Power Automate was very interesting, as it appears Flow is continuing to evolve with Robotic Process Automation (RPA). This enhanced capability allows users to turn manual tasks into automated workflows by recording and playing back human-driven actions across software that doesn’t support API automation. All of this can be done without any coding, just by way of point and click. This has the potential to further revolutionize and deliver intelligent process automaton at scale, which I believe is the next step in automation in the enterprise.
Dynamics 365 focused in on its Customer Insights offerings, which continue to expand, including a series of announcements that came earlier this fall.
Microsoft Teams, Office 365 and Edge Updates
Office 365 got my attention with the launch of Project Cortex. This is essentially Microsoft’s expanding social graph that enables data to be utilized more effectively to drive more productivity. Nadella pointed to a stat claiming that 73% of all data continues to go unanalyzed, meaning despite all the data talk, the data walk is still leaving something to be desired. Project Cortex uses AI to help workers access knowledge interactively, understand the context of an individual’s work, and to stay on topic. Worker attention was something else that was specifically called out, as research shows it takes employees more than 25 minutes to get back on task when distracted or taken off task.
For Microsoft Teams, it is becoming increasingly clear that this product will be used pervasively as part of the Office 365 ecosystem, so it was good to see Nadella highlight it at Ignite. He focused on Teams being the Hub for teamwork, but what actually caught my eye the most was an announcement that came out today from Cisco Webex that the two companies were enabling collaboration for Teams to run on Cisco Endpoints.
While the two companies are certainly competitors in collaboration, I believe this approach is sound and gives them both some enhanced capabilities to compete with upstart Zoom. Poly, another endpoint maker for Collaboration, is also focusing on embedding Microsoft Teams in its hardware. This is a strong indicator of the increased migration toward Microsoft Teams as the chosen enterprise collaboration tool in many enterprises.
Microsoft Edge showed a future where the browser no longer had to play second fiddle to its competitors by reaching parity with Chrome for speed and compatibility.
For me, however, it was the privacy announcements for Edge that show the company’s deep underlying commitment to building a browser that respects individual privacy, while still giving its users the benefit of choice in terms of how much data they want to share. I believe Microsoft Edge will have a chance to differentiate on this capability and perhaps even gain some much-needed market share in this one area where wins have been a bit harder to come by. Time will tell on that front.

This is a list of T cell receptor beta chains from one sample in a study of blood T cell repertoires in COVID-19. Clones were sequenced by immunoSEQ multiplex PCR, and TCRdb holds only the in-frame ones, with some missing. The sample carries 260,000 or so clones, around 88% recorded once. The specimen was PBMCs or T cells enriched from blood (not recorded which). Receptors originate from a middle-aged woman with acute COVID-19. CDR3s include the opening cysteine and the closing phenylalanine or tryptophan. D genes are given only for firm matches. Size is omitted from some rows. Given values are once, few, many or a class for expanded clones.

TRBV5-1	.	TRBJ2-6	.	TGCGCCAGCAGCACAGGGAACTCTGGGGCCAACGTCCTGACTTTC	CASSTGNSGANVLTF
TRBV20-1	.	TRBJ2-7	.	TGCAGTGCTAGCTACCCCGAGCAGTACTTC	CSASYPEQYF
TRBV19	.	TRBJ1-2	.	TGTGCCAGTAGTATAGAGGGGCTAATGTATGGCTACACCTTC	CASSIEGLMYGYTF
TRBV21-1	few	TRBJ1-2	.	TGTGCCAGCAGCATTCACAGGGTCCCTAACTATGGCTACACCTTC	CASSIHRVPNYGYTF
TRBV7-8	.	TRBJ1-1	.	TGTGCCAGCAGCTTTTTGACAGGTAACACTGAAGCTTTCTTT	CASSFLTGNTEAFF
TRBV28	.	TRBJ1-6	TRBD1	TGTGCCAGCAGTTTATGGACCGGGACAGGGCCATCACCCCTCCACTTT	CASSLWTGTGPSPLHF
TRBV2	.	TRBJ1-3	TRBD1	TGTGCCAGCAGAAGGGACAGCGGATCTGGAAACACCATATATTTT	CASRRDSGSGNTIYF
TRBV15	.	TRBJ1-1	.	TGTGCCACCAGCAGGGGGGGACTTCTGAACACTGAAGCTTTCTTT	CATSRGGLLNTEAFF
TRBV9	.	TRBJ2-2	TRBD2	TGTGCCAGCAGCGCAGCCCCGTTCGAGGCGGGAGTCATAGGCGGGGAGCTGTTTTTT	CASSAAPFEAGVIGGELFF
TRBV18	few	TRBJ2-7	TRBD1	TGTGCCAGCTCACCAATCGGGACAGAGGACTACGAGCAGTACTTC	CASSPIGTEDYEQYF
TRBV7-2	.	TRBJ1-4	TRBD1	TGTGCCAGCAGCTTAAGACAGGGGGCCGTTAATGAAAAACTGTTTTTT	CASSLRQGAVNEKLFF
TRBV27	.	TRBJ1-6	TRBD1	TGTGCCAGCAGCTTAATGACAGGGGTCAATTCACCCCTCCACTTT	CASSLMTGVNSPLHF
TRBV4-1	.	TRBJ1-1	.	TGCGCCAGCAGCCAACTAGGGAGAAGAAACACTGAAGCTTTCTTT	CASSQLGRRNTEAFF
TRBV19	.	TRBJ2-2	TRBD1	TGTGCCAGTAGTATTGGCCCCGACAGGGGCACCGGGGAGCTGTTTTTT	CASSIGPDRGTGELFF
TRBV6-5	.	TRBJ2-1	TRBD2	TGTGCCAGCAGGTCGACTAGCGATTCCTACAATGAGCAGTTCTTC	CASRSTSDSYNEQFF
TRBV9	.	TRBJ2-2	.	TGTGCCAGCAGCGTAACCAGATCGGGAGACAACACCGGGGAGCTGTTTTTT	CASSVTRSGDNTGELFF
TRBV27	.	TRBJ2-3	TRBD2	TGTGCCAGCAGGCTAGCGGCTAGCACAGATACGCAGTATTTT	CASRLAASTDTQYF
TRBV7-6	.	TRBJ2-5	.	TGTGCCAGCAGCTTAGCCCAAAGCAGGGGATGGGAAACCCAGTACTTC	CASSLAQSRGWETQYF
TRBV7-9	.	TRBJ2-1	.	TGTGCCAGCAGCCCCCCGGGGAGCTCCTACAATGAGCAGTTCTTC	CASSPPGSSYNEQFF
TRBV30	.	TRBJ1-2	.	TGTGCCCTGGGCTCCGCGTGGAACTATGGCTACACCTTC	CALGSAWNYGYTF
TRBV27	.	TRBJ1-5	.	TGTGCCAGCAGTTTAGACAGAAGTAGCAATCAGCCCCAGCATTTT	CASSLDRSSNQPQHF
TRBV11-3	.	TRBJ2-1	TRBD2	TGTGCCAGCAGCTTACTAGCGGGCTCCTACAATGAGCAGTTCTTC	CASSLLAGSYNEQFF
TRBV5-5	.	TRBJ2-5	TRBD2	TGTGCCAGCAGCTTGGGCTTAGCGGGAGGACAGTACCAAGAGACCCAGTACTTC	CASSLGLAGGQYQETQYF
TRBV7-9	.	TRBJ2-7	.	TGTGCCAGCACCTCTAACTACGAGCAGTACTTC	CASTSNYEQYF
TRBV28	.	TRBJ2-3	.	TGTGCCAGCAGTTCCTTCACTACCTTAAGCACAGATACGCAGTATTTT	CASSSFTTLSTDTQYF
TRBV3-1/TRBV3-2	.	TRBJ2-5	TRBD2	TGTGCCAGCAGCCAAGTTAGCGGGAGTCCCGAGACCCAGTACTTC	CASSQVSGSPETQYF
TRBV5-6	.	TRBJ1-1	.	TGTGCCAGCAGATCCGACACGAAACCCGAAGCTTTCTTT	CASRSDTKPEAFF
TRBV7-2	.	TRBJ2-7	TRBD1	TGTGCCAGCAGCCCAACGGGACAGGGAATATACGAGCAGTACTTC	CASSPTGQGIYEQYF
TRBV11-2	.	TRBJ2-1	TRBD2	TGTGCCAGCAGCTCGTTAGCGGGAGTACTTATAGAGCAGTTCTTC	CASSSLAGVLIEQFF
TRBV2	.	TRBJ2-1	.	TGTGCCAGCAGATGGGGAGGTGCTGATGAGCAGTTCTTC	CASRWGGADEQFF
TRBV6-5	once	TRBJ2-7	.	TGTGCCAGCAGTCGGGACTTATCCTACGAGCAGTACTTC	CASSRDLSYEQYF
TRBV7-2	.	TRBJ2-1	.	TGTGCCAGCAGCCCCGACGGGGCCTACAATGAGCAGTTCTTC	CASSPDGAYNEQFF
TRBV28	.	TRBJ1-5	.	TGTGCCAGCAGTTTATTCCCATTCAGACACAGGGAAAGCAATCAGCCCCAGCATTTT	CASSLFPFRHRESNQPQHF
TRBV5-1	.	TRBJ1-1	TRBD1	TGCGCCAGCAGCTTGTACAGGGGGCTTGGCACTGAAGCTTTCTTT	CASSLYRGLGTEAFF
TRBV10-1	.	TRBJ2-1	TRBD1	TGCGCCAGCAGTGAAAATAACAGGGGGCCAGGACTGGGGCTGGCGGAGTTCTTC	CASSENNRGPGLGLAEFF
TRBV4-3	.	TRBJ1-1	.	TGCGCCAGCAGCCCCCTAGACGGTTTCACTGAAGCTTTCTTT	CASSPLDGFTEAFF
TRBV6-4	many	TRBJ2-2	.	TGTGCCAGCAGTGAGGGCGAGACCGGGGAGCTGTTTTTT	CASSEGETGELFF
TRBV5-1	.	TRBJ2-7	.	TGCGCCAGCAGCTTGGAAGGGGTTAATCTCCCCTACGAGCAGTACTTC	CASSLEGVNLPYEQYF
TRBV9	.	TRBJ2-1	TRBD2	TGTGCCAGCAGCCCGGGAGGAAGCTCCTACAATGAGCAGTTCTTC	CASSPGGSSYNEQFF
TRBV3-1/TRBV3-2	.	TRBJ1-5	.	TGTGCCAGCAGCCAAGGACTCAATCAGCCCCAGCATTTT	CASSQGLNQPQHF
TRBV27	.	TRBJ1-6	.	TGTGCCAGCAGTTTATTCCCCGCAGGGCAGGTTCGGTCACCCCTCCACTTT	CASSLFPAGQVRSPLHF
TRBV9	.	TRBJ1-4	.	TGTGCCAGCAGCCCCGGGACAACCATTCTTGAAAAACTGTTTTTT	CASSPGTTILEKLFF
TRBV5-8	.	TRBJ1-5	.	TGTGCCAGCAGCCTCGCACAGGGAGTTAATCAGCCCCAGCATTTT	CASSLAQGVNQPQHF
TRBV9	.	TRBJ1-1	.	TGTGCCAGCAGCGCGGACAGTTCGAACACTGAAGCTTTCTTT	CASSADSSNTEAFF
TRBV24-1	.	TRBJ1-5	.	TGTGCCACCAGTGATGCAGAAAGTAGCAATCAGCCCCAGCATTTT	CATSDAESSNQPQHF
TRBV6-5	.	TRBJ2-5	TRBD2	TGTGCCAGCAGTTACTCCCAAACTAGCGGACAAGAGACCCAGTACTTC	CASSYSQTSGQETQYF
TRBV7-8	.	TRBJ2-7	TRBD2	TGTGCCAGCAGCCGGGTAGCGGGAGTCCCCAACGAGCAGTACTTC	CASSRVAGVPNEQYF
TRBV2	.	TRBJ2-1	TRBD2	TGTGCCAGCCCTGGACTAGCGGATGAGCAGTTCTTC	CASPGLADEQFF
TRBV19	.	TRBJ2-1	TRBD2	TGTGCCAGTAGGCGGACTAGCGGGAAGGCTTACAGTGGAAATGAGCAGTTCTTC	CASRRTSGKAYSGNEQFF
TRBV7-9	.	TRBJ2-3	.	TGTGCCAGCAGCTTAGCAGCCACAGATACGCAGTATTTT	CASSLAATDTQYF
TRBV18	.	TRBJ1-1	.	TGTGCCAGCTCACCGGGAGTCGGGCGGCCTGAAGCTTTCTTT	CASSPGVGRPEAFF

An Intense Show of Tech Intensity
Microsoft is so diverse, that it isn’t surprising an event like Microsoft Ignite 2019 would be so inundated with updates from across the stack. Ignite 2019 certainly did not disappoint.
For me, the work that is going into Azure, at the infrastructure layer, is setting the tone for the company’s continued growth in every area—from software to browser to cloud.
During this year’s event, the company further addressed modern IT architecture, privacy, security, and software development at scale, all while keeping an eye on sustainability, personal privacy, and organizational transformation and its massive complexity. But moreover, Nadella, as he so predictably does, tied his vision of “Tech Intensity” to a set of well-designed market-ready products and services that will enable companies to expedite their digital transformation.
Perhaps the craziest thing about all of this…It was only day one. Which could easily mean that there are more announcements to come. Stay tuned…
Futurum Research provides industry research and analysis. These columns are for educational purposes only and should not be considered in any way investment advice.
The original version of this article was first published on Futurum Research.
Daniel Newman is the Principal Analyst of Futurum Research and the CEO of Broadsuite Media Group. Living his life at the intersection of people and technology, Daniel works with the world’s largest technology brands exploring Digital Transformation and how it is influencing the enterprise. From Big Data to IoT to Cloud Computing, Newman makes the connections between business, people and tech that are required for companies to benefit most from their technology projects, which leads to his ideas regularly being cited in CIO.Com, CIO Review and hundreds of other sites across the world. A 5x Best Selling Author including his most recent “Building Dragons: Digital Transformation in the Experience Economy,” Daniel is also a Forbes, Entrepreneur and Huffington Post Contributor. MBA and Graduate Adjunct Professor, Daniel Newman is a Chicago Native and his speaking takes him around the world each year as he shares his vision of the role technology will play in our future.